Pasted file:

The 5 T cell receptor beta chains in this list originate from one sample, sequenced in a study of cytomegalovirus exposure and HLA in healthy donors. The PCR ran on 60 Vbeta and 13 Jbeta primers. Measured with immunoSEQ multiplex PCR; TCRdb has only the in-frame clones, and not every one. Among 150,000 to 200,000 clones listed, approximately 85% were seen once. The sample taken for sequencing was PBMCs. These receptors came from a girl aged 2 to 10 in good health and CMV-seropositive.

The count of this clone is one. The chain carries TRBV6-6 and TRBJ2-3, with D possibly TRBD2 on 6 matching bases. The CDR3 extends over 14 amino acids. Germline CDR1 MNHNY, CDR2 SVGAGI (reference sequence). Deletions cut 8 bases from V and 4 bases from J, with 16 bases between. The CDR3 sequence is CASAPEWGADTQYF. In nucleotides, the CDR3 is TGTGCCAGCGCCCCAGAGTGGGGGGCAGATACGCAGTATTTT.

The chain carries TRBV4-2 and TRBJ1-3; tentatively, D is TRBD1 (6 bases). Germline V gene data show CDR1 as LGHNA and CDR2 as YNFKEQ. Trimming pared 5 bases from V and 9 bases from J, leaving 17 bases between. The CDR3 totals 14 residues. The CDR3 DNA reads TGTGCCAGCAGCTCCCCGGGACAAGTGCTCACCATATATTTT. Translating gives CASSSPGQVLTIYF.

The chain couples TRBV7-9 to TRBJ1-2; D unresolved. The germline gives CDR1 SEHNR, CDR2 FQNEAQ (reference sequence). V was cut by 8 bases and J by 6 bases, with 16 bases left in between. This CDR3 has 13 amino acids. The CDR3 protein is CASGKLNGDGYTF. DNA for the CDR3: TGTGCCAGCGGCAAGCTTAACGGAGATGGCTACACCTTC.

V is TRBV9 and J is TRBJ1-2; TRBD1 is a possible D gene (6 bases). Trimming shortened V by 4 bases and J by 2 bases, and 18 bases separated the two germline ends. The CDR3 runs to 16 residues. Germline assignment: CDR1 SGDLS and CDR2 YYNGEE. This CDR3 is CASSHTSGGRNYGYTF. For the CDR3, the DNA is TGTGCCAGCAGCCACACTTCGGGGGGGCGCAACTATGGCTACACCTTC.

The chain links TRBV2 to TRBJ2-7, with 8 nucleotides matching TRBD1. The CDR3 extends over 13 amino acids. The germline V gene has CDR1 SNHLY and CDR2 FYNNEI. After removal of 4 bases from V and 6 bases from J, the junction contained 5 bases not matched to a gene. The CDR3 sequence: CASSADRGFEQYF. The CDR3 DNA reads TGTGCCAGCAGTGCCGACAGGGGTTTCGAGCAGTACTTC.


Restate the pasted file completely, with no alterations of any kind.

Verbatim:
The 5 T cell receptor beta chains in this list originate from one sample, sequenced in a study of cytomegalovirus exposure and HLA in healthy donors. The PCR ran on 60 Vbeta and 13 Jbeta primers. Measured with immunoSEQ multiplex PCR; TCRdb has only the in-frame clones, and not every one. Among 150,000 to 200,000 clones listed, approximately 85% were seen once. The sample taken for sequencing was PBMCs. These receptors came from a girl aged 2 to 10 in good health and CMV-seropositive.

The count of this clone is one. The chain carries TRBV6-6 and TRBJ2-3, with D possibly TRBD2 on 6 matching bases. The CDR3 extends over 14 amino acids. Germline CDR1 MNHNY, CDR2 SVGAGI (reference sequence). Deletions cut 8 bases from V and 4 bases from J, with 16 bases between. The CDR3 sequence is CASAPEWGADTQYF. In nucleotides, the CDR3 is TGTGCCAGCGCCCCAGAGTGGGGGGCAGATACGCAGTATTTT.

The chain carries TRBV4-2 and TRBJ1-3; tentatively, D is TRBD1 (6 bases). Germline V gene data show CDR1 as LGHNA and CDR2 as YNFKEQ. Trimming pared 5 bases from V and 9 bases from J, leaving 17 bases between. The CDR3 totals 14 residues. The CDR3 DNA reads TGTGCCAGCAGCTCCCCGGGACAAGTGCTCACCATATATTTT. Translating gives CASSSPGQVLTIYF.

The chain couples TRBV7-9 to TRBJ1-2; D unresolved. The germline gives CDR1 SEHNR, CDR2 FQNEAQ (reference sequence). V was cut by 8 bases and J by 6 bases, with 16 bases left in between. This CDR3 has 13 amino acids. The CDR3 protein is CASGKLNGDGYTF. DNA for the CDR3: TGTGCCAGCGGCAAGCTTAACGGAGATGGCTACACCTTC.

V is TRBV9 and J is TRBJ1-2; TRBD1 is a possible D gene (6 bases). Trimming shortened V by 4 bases and J by 2 bases, and 18 bases separated the two germline ends. The CDR3 runs to 16 residues. Germline assignment: CDR1 SGDLS and CDR2 YYNGEE. This CDR3 is CASSHTSGGRNYGYTF. For the CDR3, the DNA is TGTGCCAGCAGCCACACTTCGGGGGGGCGCAACTATGGCTACACCTTC.

The chain links TRBV2 to TRBJ2-7, with 8 nucleotides matching TRBD1. The CDR3 extends over 13 amino acids. The germline V gene has CDR1 SNHLY and CDR2 FYNNEI. After removal of 4 bases from V and 6 bases from J, the junction contained 5 bases not matched to a gene. The CDR3 sequence: CASSADRGFEQYF. The CDR3 DNA reads TGTGCCAGCAGTGCCGACAGGGGTTTCGAGCAGTACTTC.